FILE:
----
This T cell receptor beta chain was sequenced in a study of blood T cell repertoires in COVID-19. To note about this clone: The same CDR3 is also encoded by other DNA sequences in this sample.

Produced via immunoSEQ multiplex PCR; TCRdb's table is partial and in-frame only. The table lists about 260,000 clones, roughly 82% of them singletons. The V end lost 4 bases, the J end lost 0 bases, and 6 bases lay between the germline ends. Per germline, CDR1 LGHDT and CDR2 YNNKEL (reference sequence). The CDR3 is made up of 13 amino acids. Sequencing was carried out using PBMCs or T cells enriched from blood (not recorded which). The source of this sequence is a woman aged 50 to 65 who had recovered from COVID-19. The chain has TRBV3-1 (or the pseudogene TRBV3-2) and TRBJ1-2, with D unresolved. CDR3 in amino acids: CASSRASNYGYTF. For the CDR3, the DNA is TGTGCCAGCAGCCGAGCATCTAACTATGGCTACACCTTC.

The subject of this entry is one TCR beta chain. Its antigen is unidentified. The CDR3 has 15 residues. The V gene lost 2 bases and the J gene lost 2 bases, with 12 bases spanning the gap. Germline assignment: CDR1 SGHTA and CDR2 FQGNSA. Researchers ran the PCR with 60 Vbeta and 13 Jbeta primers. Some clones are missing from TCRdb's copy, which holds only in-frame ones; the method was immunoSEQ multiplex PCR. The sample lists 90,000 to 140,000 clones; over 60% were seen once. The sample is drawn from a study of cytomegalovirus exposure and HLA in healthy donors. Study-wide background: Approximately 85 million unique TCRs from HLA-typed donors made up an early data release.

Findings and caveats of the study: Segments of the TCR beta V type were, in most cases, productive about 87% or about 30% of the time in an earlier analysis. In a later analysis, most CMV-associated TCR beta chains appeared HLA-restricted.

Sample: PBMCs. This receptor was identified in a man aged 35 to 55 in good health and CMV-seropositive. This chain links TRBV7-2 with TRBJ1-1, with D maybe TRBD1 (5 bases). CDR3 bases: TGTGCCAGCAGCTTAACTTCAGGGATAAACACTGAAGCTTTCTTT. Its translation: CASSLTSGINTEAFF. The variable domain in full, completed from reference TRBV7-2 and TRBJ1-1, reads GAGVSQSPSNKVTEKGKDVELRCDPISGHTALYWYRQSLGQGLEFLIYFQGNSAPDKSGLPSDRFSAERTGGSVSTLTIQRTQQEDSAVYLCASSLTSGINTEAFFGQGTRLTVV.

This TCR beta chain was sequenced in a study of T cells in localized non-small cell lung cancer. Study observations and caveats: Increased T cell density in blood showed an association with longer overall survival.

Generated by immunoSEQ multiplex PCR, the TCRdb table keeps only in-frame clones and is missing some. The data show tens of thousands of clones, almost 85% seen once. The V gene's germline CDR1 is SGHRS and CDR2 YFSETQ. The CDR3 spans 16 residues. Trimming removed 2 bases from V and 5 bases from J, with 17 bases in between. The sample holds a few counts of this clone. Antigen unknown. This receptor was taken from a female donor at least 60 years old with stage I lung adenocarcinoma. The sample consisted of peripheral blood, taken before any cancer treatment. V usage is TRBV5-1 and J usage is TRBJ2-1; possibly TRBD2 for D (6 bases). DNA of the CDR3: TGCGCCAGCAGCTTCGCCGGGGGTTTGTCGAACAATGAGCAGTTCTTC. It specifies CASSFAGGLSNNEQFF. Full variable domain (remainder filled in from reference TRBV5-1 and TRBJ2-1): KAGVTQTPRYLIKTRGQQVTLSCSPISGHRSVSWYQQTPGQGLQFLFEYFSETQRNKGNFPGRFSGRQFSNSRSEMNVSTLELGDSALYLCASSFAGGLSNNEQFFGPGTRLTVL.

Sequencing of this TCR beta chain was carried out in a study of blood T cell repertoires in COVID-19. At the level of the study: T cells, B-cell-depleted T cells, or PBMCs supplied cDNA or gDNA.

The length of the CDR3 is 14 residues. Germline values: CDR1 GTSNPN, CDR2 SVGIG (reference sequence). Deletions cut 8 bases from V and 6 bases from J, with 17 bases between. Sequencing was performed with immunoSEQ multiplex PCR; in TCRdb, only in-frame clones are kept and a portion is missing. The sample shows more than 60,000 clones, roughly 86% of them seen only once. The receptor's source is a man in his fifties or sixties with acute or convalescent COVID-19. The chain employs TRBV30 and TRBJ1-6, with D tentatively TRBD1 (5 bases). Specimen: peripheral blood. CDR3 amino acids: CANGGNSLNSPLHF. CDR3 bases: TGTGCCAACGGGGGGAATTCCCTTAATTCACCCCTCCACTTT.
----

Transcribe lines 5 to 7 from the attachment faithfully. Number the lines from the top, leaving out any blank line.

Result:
Sample: PBMCs. This receptor was identified in a man aged 35 to 55 in good health and CMV-seropositive. This chain links TRBV7-2 with TRBJ1-1, with D maybe TRBD1 (5 bases). CDR3 bases: TGTGCCAGCAGCTTAACTTCAGGGATAAACACTGAAGCTTTCTTT. Its translation: CASSLTSGINTEAFF. The variable domain in full, completed from reference TRBV7-2 and TRBJ1-1, reads GAGVSQSPSNKVTEKGKDVELRCDPISGHTALYWYRQSLGQGLEFLIYFQGNSAPDKSGLPSDRFSAERTGGSVSTLTIQRTQQEDSAVYLCASSLTSGINTEAFFGQGTRLTVV.

This TCR beta chain was sequenced in a study of T cells in localized non-small cell lung cancer. Study observations and caveats: Increased T cell density in blood showed an association with longer overall survival.

Generated by immunoSEQ multiplex PCR, the TCRdb table keeps only in-frame clones and is missing some. The data show tens of thousands of clones, almost 85% seen once. The V gene's germline CDR1 is SGHRS and CDR2 YFSETQ. The CDR3 spans 16 residues. Trimming removed 2 bases from V and 5 bases from J, with 17 bases in between. The sample holds a few counts of this clone. Antigen unknown. This receptor was taken from a female donor at least 60 years old with stage I lung adenocarcinoma. The sample consisted of peripheral blood, taken before any cancer treatment. V usage is TRBV5-1 and J usage is TRBJ2-1; possibly TRBD2 for D (6 bases). DNA of the CDR3: TGCGCCAGCAGCTTCGCCGGGGGTTTGTCGAACAATGAGCAGTTCTTC. It specifies CASSFAGGLSNNEQFF. Full variable domain (remainder filled in from reference TRBV5-1 and TRBJ2-1): KAGVTQTPRYLIKTRGQQVTLSCSPISGHRSVSWYQQTPGQGLQFLFEYFSETQRNKGNFPGRFSGRQFSNSRSEMNVSTLELGDSALYLCASSFAGGLSNNEQFFGPGTRLTVL.